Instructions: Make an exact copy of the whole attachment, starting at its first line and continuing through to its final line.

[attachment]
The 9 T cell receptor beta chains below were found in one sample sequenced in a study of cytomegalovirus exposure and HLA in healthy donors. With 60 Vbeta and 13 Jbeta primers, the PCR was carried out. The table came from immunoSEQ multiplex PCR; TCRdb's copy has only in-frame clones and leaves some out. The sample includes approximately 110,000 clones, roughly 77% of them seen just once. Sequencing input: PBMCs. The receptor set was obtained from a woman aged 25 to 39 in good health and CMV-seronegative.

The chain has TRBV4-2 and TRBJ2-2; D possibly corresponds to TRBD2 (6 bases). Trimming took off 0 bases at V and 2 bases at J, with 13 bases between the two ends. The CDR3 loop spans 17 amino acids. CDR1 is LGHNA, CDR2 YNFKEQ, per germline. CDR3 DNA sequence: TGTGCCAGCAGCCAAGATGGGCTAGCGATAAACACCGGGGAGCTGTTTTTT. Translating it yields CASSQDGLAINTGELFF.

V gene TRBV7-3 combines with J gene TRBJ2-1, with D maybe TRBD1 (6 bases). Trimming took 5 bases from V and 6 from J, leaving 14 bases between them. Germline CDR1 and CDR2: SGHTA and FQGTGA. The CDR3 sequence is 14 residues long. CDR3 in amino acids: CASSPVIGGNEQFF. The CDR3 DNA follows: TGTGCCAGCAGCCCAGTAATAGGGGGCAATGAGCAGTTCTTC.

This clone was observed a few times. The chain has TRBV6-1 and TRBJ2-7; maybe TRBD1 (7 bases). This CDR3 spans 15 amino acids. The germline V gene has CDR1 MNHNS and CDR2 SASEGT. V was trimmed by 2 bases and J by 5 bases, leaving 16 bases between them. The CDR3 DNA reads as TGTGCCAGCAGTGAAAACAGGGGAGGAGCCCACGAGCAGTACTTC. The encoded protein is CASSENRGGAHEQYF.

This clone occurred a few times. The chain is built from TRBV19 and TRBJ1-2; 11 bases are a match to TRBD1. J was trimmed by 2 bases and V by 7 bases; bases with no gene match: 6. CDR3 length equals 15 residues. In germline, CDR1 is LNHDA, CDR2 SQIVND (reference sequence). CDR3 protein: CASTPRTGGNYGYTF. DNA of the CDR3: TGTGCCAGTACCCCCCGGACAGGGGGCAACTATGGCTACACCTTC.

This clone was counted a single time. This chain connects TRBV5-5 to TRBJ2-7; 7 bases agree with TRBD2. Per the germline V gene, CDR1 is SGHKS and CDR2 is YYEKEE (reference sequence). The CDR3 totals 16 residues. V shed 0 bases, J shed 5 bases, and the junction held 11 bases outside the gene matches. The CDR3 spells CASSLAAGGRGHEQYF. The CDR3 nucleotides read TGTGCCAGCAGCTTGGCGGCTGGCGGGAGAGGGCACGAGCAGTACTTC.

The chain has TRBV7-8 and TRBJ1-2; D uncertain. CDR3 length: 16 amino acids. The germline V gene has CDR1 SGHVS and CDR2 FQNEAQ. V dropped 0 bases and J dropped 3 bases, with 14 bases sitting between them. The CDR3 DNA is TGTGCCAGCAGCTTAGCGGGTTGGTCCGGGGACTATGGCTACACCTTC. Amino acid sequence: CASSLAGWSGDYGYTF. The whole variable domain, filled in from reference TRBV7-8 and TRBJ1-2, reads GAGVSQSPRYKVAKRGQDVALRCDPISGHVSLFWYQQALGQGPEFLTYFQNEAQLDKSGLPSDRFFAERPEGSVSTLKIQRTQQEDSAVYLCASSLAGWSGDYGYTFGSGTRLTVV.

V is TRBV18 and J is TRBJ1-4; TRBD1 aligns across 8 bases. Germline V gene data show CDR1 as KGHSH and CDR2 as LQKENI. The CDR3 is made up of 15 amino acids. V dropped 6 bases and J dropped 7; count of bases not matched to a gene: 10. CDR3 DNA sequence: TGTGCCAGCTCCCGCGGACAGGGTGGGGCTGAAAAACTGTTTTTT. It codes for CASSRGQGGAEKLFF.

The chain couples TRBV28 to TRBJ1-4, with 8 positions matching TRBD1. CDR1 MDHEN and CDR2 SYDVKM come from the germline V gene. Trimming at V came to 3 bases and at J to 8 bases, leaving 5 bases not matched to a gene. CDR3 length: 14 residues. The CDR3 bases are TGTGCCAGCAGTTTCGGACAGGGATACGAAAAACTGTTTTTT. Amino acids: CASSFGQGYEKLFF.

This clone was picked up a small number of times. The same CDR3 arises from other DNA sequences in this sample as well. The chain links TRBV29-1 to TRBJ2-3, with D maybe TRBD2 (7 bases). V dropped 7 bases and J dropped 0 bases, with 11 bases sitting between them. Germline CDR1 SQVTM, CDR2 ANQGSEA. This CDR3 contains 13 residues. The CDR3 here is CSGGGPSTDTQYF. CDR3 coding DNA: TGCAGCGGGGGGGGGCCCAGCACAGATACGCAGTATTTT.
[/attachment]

The 9 T cell receptor beta chains below were found in one sample sequenced in a study of cytomegalovirus exposure and HLA in healthy donors. With 60 Vbeta and 13 Jbeta primers, the PCR was carried out. The table came from immunoSEQ multiplex PCR; TCRdb's copy has only in-frame clones and leaves some out. The sample includes approximately 110,000 clones, roughly 77% of them seen just once. Sequencing input: PBMCs. The receptor set was obtained from a woman aged 25 to 39 in good health and CMV-seronegative.

The chain has TRBV4-2 and TRBJ2-2; D possibly corresponds to TRBD2 (6 bases). Trimming took off 0 bases at V and 2 bases at J, with 13 bases between the two ends. The CDR3 loop spans 17 amino acids. CDR1 is LGHNA, CDR2 YNFKEQ, per germline. CDR3 DNA sequence: TGTGCCAGCAGCCAAGATGGGCTAGCGATAAACACCGGGGAGCTGTTTTTT. Translating it yields CASSQDGLAINTGELFF.

V gene TRBV7-3 combines with J gene TRBJ2-1, with D maybe TRBD1 (6 bases). Trimming took 5 bases from V and 6 from J, leaving 14 bases between them. Germline CDR1 and CDR2: SGHTA and FQGTGA. The CDR3 sequence is 14 residues long. CDR3 in amino acids: CASSPVIGGNEQFF. The CDR3 DNA follows: TGTGCCAGCAGCCCAGTAATAGGGGGCAATGAGCAGTTCTTC.

This clone was observed a few times. The chain has TRBV6-1 and TRBJ2-7; maybe TRBD1 (7 bases). This CDR3 spans 15 amino acids. The germline V gene has CDR1 MNHNS and CDR2 SASEGT. V was trimmed by 2 bases and J by 5 bases, leaving 16 bases between them. The CDR3 DNA reads as TGTGCCAGCAGTGAAAACAGGGGAGGAGCCCACGAGCAGTACTTC. The encoded protein is CASSENRGGAHEQYF.

This clone occurred a few times. The chain is built from TRBV19 and TRBJ1-2; 11 bases are a match to TRBD1. J was trimmed by 2 bases and V by 7 bases; bases with no gene match: 6. CDR3 length equals 15 residues. In germline, CDR1 is LNHDA, CDR2 SQIVND (reference sequence). CDR3 protein: CASTPRTGGNYGYTF. DNA of the CDR3: TGTGCCAGTACCCCCCGGACAGGGGGCAACTATGGCTACACCTTC.

This clone was counted a single time. This chain connects TRBV5-5 to TRBJ2-7; 7 bases agree with TRBD2. Per the germline V gene, CDR1 is SGHKS and CDR2 is YYEKEE (reference sequence). The CDR3 totals 16 residues. V shed 0 bases, J shed 5 bases, and the junction held 11 bases outside the gene matches. The CDR3 spells CASSLAAGGRGHEQYF. The CDR3 nucleotides read TGTGCCAGCAGCTTGGCGGCTGGCGGGAGAGGGCACGAGCAGTACTTC.

The chain has TRBV7-8 and TRBJ1-2; D uncertain. CDR3 length: 16 amino acids. The germline V gene has CDR1 SGHVS and CDR2 FQNEAQ. V dropped 0 bases and J dropped 3 bases, with 14 bases sitting between them. The CDR3 DNA is TGTGCCAGCAGCTTAGCGGGTTGGTCCGGGGACTATGGCTACACCTTC. Amino acid sequence: CASSLAGWSGDYGYTF. The whole variable domain, filled in from reference TRBV7-8 and TRBJ1-2, reads GAGVSQSPRYKVAKRGQDVALRCDPISGHVSLFWYQQALGQGPEFLTYFQNEAQLDKSGLPSDRFFAERPEGSVSTLKIQRTQQEDSAVYLCASSLAGWSGDYGYTFGSGTRLTVV.

V is TRBV18 and J is TRBJ1-4; TRBD1 aligns across 8 bases. Germline V gene data show CDR1 as KGHSH and CDR2 as LQKENI. The CDR3 is made up of 15 amino acids. V dropped 6 bases and J dropped 7; count of bases not matched to a gene: 10. CDR3 DNA sequence: TGTGCCAGCTCCCGCGGACAGGGTGGGGCTGAAAAACTGTTTTTT. It codes for CASSRGQGGAEKLFF.

The chain couples TRBV28 to TRBJ1-4, with 8 positions matching TRBD1. CDR1 MDHEN and CDR2 SYDVKM come from the germline V gene. Trimming at V came to 3 bases and at J to 8 bases, leaving 5 bases not matched to a gene. CDR3 length: 14 residues. The CDR3 bases are TGTGCCAGCAGTTTCGGACAGGGATACGAAAAACTGTTTTTT. Amino acids: CASSFGQGYEKLFF.

This clone was picked up a small number of times. The same CDR3 arises from other DNA sequences in this sample as well. The chain links TRBV29-1 to TRBJ2-3, with D maybe TRBD2 (7 bases). V dropped 7 bases and J dropped 0 bases, with 11 bases sitting between them. Germline CDR1 SQVTM, CDR2 ANQGSEA. This CDR3 contains 13 residues. The CDR3 here is CSGGGPSTDTQYF. CDR3 coding DNA: TGCAGCGGGGGGGGGCCCAGCACAGATACGCAGTATTTT.